RattyMouse's Avatar
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    It does NOT get any easier than the Fuji GA645. That must be the lightest fully automated 120 format camera around. Holds and handles like a point and shoot. Beyond easy to carry and work with.

  7. #17

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    Quote Originally Posted by omaha View Post
    Ok, so I'm rocking on my RB67 these days. Really loving being back in film and loving the 120 format.

    But...the thing is such a brick its no good for carrying around/casual shooting/informal family shots. Makes me think I might want to add something else that is more suitable.

    So, whatcha recommend?

    I like the mojo of the TLR. I'm curious though, the Rollei cameras are going for a hefty premium to the others. Is there a functional reason for that, or is that just "collector value"?
    Just checked ebay and it seems that they are selling for more than new price. I meant the Plaubel Makina 67. Compact and shoot 6x7. Fixed lens though.

  8. #18

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    My vote for a Rolleiflex also.

    Jeff

  9. #19

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    On holiday recently my carry-around camera was a Hasselblad 500C/M with Planar 80mm and PME finder. It weighs less than 4lbs (just). My wife's handbag weighs about 4lbs so I figure if she can carry 4lbs on her shoulder, so can I. Of course, it has nothing to do with the neck trouble I'm having at the moment...

    I think one of the Fuji GA series might be my next purchase.

    (The Hasselblad would be a lot lighter without the prism finder, of course, but I find the prism makes it easier to use hand-held.)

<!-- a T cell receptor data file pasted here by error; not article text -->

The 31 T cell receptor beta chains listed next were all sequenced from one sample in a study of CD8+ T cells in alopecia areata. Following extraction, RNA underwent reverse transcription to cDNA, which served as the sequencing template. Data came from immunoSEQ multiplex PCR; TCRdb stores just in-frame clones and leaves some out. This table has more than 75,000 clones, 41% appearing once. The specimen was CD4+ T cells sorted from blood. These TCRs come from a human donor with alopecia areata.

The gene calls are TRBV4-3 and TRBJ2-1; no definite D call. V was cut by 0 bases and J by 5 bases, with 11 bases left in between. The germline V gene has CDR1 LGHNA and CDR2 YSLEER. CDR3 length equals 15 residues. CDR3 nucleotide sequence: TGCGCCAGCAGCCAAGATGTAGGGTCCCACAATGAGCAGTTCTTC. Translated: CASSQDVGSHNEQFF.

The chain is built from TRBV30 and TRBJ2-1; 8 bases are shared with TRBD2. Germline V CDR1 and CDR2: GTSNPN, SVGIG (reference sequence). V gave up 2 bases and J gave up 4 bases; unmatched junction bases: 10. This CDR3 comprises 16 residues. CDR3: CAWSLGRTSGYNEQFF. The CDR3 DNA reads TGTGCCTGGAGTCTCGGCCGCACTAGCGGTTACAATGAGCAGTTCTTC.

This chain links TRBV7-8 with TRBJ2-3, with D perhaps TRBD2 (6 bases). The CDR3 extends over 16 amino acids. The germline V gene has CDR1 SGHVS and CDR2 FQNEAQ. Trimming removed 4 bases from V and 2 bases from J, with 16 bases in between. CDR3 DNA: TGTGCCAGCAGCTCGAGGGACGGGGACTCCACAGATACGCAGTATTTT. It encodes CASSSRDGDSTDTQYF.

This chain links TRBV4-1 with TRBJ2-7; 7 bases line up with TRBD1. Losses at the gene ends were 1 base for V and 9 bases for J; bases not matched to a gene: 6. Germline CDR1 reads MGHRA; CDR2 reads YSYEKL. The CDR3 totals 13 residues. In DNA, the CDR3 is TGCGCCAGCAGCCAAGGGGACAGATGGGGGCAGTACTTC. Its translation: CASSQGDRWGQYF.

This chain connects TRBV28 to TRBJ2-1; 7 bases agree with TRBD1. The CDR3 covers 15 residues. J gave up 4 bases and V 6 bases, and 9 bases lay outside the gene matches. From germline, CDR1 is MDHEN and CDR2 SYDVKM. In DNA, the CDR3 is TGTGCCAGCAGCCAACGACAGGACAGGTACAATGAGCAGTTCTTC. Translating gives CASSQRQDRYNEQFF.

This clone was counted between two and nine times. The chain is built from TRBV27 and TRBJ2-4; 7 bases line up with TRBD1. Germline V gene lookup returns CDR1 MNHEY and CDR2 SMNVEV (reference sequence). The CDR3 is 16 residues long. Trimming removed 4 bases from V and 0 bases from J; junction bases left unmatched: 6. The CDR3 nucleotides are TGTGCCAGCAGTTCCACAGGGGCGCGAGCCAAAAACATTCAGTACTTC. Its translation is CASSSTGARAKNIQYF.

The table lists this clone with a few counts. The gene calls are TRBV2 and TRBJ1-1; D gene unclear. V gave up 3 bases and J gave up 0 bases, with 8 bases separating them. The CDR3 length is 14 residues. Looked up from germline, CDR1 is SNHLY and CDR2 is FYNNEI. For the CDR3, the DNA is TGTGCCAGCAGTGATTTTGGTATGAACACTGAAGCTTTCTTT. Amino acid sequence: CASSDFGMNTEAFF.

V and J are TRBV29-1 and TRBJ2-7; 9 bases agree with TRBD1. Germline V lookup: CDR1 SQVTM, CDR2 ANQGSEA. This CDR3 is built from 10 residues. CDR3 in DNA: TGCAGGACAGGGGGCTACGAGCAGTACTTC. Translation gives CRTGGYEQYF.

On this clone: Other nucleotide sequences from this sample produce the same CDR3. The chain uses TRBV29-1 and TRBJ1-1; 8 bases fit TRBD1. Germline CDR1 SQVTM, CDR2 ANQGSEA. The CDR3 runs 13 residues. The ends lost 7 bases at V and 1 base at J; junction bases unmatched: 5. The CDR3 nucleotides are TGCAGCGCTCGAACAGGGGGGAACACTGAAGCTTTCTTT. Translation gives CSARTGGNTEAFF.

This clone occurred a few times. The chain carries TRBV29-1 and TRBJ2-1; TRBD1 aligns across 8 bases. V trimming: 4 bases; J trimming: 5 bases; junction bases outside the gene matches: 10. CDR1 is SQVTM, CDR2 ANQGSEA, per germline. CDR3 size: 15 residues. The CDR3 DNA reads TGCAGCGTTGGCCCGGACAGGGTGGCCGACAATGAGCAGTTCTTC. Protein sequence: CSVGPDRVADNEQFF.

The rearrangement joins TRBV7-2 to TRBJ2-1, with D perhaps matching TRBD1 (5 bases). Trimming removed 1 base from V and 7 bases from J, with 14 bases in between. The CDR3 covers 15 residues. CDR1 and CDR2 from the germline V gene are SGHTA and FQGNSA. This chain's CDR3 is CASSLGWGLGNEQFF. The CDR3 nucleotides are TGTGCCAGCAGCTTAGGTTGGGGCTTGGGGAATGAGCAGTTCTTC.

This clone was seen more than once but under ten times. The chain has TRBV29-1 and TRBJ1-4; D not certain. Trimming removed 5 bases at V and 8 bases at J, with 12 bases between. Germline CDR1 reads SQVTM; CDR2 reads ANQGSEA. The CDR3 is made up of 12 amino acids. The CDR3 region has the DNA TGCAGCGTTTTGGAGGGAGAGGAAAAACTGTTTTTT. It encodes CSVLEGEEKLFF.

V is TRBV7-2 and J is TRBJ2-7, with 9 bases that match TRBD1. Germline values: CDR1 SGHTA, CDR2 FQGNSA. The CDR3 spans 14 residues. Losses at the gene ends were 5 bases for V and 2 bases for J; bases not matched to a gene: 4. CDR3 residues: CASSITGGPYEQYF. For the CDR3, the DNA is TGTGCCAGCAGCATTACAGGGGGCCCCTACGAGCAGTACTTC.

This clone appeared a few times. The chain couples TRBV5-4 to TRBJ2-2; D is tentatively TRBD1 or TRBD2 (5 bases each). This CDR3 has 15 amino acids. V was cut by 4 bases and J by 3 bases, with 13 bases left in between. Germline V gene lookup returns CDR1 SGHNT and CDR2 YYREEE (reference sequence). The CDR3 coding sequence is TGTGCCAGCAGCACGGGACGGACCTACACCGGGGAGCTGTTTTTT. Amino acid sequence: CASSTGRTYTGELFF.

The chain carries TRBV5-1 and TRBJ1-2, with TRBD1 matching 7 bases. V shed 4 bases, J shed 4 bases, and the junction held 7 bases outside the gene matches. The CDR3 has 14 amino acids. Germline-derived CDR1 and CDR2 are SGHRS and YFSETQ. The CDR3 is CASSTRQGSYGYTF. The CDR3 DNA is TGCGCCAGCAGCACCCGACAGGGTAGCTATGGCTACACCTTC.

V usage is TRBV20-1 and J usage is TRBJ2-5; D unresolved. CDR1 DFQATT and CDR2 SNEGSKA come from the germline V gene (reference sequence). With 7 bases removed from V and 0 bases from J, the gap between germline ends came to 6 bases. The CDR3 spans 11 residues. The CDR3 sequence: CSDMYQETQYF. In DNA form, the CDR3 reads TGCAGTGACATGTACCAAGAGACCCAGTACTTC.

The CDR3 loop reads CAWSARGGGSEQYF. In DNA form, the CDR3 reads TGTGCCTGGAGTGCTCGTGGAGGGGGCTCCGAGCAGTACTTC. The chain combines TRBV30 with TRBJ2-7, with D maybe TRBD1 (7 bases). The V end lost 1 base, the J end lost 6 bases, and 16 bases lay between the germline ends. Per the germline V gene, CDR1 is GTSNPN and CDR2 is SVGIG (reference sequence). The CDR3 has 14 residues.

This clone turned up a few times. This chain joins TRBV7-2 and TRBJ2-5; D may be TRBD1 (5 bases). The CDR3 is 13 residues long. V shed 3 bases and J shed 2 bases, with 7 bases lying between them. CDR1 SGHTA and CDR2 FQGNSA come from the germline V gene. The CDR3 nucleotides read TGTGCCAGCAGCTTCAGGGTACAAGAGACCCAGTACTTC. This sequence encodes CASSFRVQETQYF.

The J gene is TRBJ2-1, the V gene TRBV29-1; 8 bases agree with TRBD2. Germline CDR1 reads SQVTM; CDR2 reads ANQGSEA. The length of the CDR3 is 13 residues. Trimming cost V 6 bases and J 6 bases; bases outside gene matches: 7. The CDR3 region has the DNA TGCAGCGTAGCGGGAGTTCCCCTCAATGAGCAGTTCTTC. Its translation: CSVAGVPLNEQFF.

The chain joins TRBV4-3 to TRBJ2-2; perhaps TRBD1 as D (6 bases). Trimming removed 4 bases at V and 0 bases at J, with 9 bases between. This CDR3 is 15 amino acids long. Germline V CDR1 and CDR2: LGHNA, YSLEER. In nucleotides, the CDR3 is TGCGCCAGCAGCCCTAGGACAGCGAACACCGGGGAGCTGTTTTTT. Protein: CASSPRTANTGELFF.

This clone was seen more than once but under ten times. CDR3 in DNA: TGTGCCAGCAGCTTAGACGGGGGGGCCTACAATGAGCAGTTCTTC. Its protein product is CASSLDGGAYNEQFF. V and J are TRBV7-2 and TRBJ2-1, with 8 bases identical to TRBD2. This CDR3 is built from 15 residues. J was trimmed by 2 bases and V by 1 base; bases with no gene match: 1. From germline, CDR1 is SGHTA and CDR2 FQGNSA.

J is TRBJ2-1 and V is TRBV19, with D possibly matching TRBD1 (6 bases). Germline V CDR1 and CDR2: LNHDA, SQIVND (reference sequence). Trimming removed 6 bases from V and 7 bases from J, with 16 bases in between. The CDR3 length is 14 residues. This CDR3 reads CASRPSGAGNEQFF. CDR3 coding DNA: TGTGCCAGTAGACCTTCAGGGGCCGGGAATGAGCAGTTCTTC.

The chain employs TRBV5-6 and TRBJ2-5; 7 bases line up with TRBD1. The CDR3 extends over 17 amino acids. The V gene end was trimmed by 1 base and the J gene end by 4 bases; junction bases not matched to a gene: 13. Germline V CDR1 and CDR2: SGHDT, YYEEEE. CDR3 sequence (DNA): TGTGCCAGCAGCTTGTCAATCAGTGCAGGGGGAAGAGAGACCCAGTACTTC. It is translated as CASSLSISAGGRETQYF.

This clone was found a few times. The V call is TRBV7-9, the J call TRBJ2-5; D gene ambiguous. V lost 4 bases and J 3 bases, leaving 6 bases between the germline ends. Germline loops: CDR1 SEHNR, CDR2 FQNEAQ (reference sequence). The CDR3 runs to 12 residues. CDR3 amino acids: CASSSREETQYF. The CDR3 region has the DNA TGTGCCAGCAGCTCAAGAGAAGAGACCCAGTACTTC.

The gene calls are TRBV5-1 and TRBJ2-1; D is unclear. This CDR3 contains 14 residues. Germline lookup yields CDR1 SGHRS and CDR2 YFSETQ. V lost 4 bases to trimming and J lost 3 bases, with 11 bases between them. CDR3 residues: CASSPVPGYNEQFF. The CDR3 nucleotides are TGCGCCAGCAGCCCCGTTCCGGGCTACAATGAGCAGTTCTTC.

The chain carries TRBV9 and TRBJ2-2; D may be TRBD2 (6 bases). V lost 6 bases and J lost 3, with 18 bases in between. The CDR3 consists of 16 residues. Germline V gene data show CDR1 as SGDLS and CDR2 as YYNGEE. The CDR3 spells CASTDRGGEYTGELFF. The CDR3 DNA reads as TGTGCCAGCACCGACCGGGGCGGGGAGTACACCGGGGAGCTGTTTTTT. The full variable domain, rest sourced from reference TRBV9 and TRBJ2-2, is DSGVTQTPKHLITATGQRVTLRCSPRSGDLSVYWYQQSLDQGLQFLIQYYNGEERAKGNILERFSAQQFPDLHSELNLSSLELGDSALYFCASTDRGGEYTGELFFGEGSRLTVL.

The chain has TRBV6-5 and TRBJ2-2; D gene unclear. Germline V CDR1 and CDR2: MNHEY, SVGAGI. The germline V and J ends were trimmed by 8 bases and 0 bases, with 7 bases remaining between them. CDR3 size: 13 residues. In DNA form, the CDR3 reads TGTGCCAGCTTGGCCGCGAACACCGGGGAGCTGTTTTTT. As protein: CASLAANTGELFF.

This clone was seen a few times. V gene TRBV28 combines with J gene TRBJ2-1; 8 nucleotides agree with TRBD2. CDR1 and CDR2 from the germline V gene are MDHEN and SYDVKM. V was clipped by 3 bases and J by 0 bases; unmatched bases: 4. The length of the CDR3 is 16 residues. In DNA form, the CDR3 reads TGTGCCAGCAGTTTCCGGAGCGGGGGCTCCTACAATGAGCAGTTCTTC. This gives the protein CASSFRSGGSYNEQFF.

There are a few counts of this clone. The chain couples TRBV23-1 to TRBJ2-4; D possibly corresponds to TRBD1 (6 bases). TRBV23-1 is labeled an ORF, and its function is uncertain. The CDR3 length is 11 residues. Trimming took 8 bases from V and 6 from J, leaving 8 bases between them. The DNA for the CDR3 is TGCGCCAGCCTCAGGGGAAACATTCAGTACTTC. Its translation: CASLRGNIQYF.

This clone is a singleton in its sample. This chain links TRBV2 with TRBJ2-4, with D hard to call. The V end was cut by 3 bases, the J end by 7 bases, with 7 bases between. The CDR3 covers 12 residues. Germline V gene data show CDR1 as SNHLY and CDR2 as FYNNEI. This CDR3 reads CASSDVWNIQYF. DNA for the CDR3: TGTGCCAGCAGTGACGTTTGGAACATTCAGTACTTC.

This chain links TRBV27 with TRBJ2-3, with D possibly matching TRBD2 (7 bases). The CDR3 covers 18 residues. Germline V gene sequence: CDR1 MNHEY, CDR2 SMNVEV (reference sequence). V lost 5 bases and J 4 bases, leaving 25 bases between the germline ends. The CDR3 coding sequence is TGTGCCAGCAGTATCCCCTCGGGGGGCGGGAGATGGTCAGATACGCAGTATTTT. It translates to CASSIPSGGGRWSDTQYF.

10. #20
    Ambar's Avatar
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    I'll put in a vote for a camera that hasn't been mentioned yet..

    Fuji GF670.

    I bought one just under a year ago and have been absolutely in love with it.
    It's extremely light (1Kg or so) and ultra compact (when collapsed, though it's no bigger than a hassleblad or rollei when open either. Just a different form factor). Allows for 6x6 and 6x7 shooting with the flick of a switch (I've set it for 6x7 and left it there). Beautifully sharp lens (some complain about the bokeh, I have yet to be bothered by it). The internal meter has been perfectly accurate ALWAYS, no matter how tricky conditions prove to be. I'm still trying to understand how this can be..
    Wisper silent and delicate shutter. I frequently shoot handheld at speeds as low 1/30 with no problem. With a bit more care and technique 1/15 and 1/8 can still yields sharp results.
    And if you're looking for a wow factor as a conversation starter, look no further than a folder... Nothing screams old camera like a bellows. The hardest thing about it, is when you try explain how it's actually a somewhat new camera, and have people look at you like you're a lier.
    Though it's not the cheapest skiff in the marina.. It's no exotic 50 foot yacht either.

    ONLY DEFECT is it has a fixed lens.. but thats why I'm saving up to buy the wide angle version!
    Last edited by Ambar; 07-16-2013 at 06:22 PM. Click to view previous post history.